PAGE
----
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OCI Offers 'Happy Medium' For Cloud Customers, Vendors

A new non-profit organization has been created to drive open standards in cloud computing. Launched at the OSCON 2011 Open Source Convention, the Open Cloud Initiative (OCI) published the Open Cloud Principles (OCP) document to ensure user freedoms without impeding the ability of providers to do business.

A new non-profit organization has been created to drive open standards in cloud computing. Launched at the OSCON 2011 Open Source Convention, the Open Cloud Initiative (OCI) published the Open Cloud Principles (OCP) document to ensure user freedoms without impeding the ability of providers to do business. Open for review for the next 30 days, the OCP calls for "multiple full, faithful and interoperable implementations," with at least one of which being open source.

This is all about protecting the freedoms of users as we move from a product to a service world, says OCI founder and president Sam Johnston, and providing a "happy medium" between the needs of users and vendors. Not so long ago he tweeted, "Legacy: unreliable software on reliable hardware. Cloud: reliable software on unreliable hardware." He says OCI is inspired by the Open Source Initiative (OSI), and wants to find a balance between protecting important user freedoms and enabling providers to build successful businesses. Other members of the board of directors include Rick Clark, Marc Fleischmann, Sam Johnston, Shanley Kane, Noirin Plunkett, Evan Prodromou, Sam Ramji, Thomas Uhl, John Mark Walker and Simon Wardley.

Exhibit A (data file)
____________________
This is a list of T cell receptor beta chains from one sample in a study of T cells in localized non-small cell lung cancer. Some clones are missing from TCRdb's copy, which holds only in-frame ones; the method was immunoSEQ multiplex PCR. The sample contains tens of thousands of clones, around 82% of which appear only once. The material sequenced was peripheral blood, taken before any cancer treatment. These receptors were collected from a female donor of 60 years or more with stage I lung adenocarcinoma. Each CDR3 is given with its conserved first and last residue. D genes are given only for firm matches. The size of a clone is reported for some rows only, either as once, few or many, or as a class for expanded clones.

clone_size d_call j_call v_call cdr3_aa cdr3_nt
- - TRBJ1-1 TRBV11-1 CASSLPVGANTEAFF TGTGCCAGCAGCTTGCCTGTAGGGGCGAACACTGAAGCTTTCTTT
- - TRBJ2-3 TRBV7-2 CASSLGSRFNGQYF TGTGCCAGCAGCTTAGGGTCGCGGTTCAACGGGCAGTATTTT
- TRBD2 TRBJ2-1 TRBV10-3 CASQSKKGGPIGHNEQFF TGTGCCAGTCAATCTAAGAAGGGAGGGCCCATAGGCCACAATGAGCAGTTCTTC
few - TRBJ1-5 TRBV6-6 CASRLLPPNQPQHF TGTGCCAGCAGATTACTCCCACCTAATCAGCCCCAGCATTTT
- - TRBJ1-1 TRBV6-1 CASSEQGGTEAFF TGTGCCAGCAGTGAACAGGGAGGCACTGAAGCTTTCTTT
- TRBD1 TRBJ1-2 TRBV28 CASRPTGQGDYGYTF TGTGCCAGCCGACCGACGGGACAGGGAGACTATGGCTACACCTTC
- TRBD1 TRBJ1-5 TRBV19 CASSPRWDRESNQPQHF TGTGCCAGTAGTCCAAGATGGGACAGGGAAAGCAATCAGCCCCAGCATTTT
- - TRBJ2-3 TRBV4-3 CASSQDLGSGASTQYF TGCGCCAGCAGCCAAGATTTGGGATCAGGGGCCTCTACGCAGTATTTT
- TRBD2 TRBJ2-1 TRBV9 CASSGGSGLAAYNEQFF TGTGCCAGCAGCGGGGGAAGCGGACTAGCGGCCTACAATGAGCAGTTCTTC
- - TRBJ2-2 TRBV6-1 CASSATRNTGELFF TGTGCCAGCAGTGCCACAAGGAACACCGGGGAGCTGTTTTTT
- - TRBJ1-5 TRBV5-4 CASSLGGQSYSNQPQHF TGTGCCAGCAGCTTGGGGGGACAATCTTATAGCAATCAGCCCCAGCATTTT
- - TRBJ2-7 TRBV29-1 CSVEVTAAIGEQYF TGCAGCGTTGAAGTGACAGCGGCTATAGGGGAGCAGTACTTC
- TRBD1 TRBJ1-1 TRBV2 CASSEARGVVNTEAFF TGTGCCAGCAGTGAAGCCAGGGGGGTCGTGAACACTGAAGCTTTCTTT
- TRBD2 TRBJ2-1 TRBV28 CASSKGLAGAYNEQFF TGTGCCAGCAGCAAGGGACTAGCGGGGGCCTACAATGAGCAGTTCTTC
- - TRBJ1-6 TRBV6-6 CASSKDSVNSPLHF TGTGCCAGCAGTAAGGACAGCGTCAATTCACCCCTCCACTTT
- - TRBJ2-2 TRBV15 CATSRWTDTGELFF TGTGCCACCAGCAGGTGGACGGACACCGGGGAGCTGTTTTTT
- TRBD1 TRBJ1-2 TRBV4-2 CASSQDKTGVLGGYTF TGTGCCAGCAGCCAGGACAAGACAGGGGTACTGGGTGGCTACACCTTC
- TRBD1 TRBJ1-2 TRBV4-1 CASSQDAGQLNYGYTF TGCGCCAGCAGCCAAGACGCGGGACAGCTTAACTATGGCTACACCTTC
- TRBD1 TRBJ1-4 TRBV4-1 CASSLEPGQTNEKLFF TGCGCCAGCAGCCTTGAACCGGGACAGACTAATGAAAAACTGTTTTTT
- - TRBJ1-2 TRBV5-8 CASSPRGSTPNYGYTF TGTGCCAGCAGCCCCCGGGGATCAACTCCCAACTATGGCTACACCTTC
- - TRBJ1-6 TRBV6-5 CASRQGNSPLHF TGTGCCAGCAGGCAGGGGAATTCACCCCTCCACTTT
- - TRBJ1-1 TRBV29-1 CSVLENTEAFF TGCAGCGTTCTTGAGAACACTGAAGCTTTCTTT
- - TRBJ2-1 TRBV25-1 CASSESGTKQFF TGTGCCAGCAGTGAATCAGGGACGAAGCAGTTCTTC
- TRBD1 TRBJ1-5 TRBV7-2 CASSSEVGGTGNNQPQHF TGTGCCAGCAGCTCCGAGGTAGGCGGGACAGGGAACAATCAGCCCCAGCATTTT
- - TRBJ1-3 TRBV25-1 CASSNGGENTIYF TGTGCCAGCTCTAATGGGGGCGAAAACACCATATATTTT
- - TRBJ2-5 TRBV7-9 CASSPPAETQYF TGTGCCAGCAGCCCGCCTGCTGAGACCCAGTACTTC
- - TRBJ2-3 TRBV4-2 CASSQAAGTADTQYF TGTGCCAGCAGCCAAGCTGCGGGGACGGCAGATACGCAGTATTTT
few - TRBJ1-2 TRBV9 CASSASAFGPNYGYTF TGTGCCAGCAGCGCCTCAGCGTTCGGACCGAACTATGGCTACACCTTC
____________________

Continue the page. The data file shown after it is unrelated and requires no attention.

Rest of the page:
Standards are nothing new to the IT industry, and a number of cloud standardization initiatives have been launched in recent years, ranging from the Open Cloud Standards Incubator from the Distributed Management Task Force (DMTF) to the more recent open-source projects, OpenStack Compute for developing a cloud-based server environment and OpenStack Object Storage for cloud-based storage. Last month the Open Data Center Alliance, a group of almost 300 companies, announced standards for cloud providers.

The danger, says Johnston, is that unlike the creation of the Internet, where standards came first, today you have vendors trying to lead the way to cloud computing. Initiatives like the Clouds Standards Customer Council, DTMF and Open Cloud Manifesto are all vendor-driven. "We are very actively trying to avoid that."

Open Cloud must meet the following requirements:

  • Open formats: All user data and metadata must be represented in open standard formats.
  • Open interfaces: All functionality must be exposed by way of open standard interfaces.

    Standards

    Open standards must meet the following requirements:

  • Copyrights: The standard must be documented in all its details, published and both accessible and [re]usable free of charge.
  • Patents: Any patents possibly present on [parts of] the standard must be irrevocably made available on a royalty-free basis.
  • Trademarks: Any trademarks possibly present on identifier(s) must be used for non-discriminatory enforcement of compliance only.
  • Implementations: There must be multiple full, faithful and interoperable implementations (for both client and server where applicable), and at least one such implementation must be licensed under an Open Source Initiative-approved license or placed into the public domain.

    See more on this topic by subscribing to Network Computing Pro Reports Strategy: Cloud SLAs (subscription required).

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